Overseeing a massive station group, Jordan Wertlieb spends much of his time flying into the Hearst Television markets, meeting with staffers and breaking bread with station managers. He’s not particularly fussy about where they take him to eat—it can even be a food stand—but Wertlieb has one vital stipulation.
“It has to be a locally owned business,” Wertlieb says as he recalls delectable fried chicken out in Okarche, Okla., and unforgettable barbecue down in Winston-Salem, N.C. “I think local is fun. It’s fun to see what gets people excited.”
While he moved to a corporate role almost two years ago, and an office with the Manhattan skyline glimmering outside his 39th floor window, Wertlieb will never lose his taste for local television’s connection to the community. Recent news events such as Election Day and Superstorm Sandy have only reinforced his belief that local broadcast plays a vital role in the nation’s well being.
“Its demise has been so overly reported,” Wertlieb says. “It’s just amazing how television has reinvented and reinvigorated itself after people have written it off.”
Wertlieb determined his career path as a teen. His high school in the New York suburbs had a television station, where he learned all aspects of the craft. Coupled with indelible memories of major news events, such as John Lennon’s murder, Wertlieb left high school with a clear picture of his future.
At the University of Michigan, he was program director at the school radio station and did play-by-play for several sports, including Michigan’s famed football program. While Wertlieb has the size of a Wolverines lineman, his athleticism wasn’t quite Big-Ten caliber. “At Michigan, you have to be big and fast,” he says with a laugh.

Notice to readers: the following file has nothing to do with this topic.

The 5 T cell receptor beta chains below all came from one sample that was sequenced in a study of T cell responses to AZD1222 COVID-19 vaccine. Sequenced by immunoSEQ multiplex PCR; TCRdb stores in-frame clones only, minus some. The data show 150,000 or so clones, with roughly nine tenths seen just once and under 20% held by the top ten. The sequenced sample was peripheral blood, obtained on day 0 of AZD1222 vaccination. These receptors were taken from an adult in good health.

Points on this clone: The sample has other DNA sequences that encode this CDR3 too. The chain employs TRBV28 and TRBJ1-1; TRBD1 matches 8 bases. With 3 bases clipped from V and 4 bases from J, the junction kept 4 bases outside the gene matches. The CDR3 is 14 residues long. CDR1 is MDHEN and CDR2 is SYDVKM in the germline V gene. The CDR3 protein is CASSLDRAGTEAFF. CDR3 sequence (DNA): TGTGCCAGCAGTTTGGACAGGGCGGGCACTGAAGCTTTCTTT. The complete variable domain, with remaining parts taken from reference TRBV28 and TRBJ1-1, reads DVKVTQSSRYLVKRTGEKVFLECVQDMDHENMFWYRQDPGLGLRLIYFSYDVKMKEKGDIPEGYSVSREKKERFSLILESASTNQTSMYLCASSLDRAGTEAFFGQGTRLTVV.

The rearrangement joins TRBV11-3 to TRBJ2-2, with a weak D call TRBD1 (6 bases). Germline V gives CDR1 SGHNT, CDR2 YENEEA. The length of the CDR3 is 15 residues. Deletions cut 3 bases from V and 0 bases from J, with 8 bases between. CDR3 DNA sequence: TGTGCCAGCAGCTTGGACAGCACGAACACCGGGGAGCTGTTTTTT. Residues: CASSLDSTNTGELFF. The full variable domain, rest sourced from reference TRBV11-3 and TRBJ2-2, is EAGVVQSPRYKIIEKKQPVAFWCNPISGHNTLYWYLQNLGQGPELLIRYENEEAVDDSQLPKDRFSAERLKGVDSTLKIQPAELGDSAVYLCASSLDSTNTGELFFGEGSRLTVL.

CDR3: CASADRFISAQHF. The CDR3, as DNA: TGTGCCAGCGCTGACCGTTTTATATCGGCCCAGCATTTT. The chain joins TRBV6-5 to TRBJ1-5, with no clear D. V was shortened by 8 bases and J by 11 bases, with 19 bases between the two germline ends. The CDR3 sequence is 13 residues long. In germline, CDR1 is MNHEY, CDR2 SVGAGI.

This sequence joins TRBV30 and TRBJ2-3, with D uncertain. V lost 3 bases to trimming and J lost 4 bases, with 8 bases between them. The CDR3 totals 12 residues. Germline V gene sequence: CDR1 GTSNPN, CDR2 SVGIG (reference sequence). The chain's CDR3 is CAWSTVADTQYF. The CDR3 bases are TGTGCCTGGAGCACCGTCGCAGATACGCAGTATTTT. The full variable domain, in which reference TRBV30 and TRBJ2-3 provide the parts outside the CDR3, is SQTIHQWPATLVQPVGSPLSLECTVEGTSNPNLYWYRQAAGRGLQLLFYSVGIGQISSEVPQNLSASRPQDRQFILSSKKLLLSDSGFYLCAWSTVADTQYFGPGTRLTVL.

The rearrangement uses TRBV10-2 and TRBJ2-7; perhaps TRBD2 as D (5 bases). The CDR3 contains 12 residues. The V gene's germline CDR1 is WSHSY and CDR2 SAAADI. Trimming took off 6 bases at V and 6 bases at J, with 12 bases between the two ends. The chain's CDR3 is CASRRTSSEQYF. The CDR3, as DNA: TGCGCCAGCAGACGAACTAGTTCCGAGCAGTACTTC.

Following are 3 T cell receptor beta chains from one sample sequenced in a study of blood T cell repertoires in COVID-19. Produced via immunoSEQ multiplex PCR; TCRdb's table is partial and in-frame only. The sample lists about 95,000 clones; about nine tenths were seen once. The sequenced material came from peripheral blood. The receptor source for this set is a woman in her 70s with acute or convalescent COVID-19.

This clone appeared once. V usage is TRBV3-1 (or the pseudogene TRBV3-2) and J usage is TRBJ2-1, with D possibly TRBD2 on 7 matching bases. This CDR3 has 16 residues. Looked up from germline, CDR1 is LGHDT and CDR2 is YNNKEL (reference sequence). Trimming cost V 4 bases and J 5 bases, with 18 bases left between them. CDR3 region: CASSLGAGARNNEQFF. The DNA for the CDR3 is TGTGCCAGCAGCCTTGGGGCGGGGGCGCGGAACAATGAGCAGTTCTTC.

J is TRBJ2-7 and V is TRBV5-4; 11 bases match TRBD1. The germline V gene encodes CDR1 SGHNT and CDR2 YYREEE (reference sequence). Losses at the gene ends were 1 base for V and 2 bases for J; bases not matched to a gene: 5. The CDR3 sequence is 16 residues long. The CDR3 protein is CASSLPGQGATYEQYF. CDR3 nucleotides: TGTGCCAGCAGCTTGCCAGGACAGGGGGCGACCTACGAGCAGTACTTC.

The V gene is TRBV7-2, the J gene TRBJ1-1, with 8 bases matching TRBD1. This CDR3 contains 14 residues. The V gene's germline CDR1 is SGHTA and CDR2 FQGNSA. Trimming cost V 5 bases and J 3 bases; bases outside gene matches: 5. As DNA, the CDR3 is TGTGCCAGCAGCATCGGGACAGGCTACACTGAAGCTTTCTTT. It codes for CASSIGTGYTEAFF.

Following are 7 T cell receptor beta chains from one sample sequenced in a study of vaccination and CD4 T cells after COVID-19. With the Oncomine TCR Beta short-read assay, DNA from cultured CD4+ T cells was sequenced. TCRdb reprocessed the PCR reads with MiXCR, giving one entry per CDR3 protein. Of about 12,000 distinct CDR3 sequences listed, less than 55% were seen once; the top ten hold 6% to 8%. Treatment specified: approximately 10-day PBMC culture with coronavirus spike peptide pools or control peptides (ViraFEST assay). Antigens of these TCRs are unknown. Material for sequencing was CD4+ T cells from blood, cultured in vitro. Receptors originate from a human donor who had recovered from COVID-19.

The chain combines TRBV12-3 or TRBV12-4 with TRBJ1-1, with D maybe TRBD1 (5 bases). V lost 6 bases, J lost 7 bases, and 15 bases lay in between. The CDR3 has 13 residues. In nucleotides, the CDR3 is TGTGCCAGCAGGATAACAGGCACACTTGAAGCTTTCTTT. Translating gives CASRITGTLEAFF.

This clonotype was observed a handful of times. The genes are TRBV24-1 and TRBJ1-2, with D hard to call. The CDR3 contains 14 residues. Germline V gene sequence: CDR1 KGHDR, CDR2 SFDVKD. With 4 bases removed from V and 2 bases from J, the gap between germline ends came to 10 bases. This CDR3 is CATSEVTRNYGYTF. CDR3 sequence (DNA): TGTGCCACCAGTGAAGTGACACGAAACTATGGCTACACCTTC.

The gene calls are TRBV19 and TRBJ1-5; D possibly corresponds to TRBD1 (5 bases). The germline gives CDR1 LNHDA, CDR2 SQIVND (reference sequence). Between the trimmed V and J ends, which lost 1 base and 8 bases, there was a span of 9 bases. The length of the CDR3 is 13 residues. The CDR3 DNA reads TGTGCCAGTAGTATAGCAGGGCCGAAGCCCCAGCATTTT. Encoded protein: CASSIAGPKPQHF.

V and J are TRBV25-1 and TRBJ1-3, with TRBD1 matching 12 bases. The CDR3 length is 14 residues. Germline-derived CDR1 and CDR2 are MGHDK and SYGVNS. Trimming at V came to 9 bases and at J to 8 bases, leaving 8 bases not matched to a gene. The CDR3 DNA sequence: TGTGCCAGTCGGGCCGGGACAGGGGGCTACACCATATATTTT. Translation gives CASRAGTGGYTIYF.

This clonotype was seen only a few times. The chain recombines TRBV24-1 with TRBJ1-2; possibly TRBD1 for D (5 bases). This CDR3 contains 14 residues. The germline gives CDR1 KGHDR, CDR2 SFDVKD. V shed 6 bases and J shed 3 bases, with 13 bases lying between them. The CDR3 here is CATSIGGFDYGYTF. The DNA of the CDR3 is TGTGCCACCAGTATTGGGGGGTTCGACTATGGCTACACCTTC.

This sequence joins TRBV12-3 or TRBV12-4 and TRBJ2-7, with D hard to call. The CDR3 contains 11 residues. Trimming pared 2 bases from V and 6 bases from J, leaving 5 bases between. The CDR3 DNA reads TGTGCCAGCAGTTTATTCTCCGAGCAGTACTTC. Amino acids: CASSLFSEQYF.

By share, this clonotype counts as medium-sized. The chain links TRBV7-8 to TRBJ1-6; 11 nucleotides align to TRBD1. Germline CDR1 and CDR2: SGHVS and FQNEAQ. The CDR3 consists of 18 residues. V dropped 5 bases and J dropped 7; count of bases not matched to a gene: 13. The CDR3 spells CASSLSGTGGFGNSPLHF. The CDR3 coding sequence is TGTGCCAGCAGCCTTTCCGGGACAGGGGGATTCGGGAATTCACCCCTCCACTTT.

But Wertlieb wholeheartedly bought into the school’s code of honor—that a “Michigan Man” was one of integrity. The Michigan influence is all over the Wertlieb home; his wife, Kathy, also graduated from Michigan, and the dogs are named Annie, as in Arbor, and Bo, as in Schembechler. (“Do not speak ill of Michigan in his presence!” warns a Hearst TV colleague.)
Wertlieb started with Hearst TV in 1993, selling for WCVB Boston. His managers at the time recall him as whip-smart and driven. “With every assignment, he raised the bar,” says Bill Fine, president and general manager at WCVB. “He always targeted bigger and better things.”
Wertlieb moved on to general sales manager at WBAL Baltimore and was promoted to general manager in 2005. His stellar listening skills and infectious energy, say WBAL vets, not to mention signature partnerships he ironed out with the Baltimore Ravens and the Maryland Lottery, furthered WBAL’s elite status in Baltimore.
One fond, if chilly, Maryland memory for Wertlieb is plunging into the frigid Chesapeake to raise money for the Special Olympics—an annual event, sponsored by WBAL and its sister radio stations, that took off to the point where Baltimore luminaries, including Ravens quarterback Joe Flacco, Governor Martin O’Malley and Wertlieb, took the plunge.
After he’d promoted Wertlieb to executive vice president, David Barrett, Hearst TV president and CEO, suggested an official WBAL handoff—with Wertlieb and incoming general manager Dan Joerres jumping in together. “I came out as the old general manager, and he came out as the new one,” Wertlieb says.
Barrett believes he has a rising star in his group chief. “I think Jordan is the best and brightest next-generation television executive in our industry,” Barrett says. “He leads, he inspires and he challenges. He has that precious management gift to help others be better and succeed.”
Like his boss, Wertlieb is immersed in industry leadership roles, including chairman of the influential NBC affiliates board and director on the NAB board.
Watching the measured manner in which local New York-area broadcasters reported on Sandy—as if he needed a reminder of that frightful day, his office offers an unhindered view of the stricken crane that hovered ominously over 57th Street during the storm—gave Wertlieb yet another reminder for why he believes it’s an optimal time to be in broadcasting.
“I think the business has recently been underestimated and maybe even underappreciated, but it keeps resurfacing,” Wertlieb says. “People keep coming back and saying, that’s why I love my local television station. To me, television is cool again.”
E-mail comments to firstname.lastname@example.org and follow him on Twitter: @BCMikeMalone
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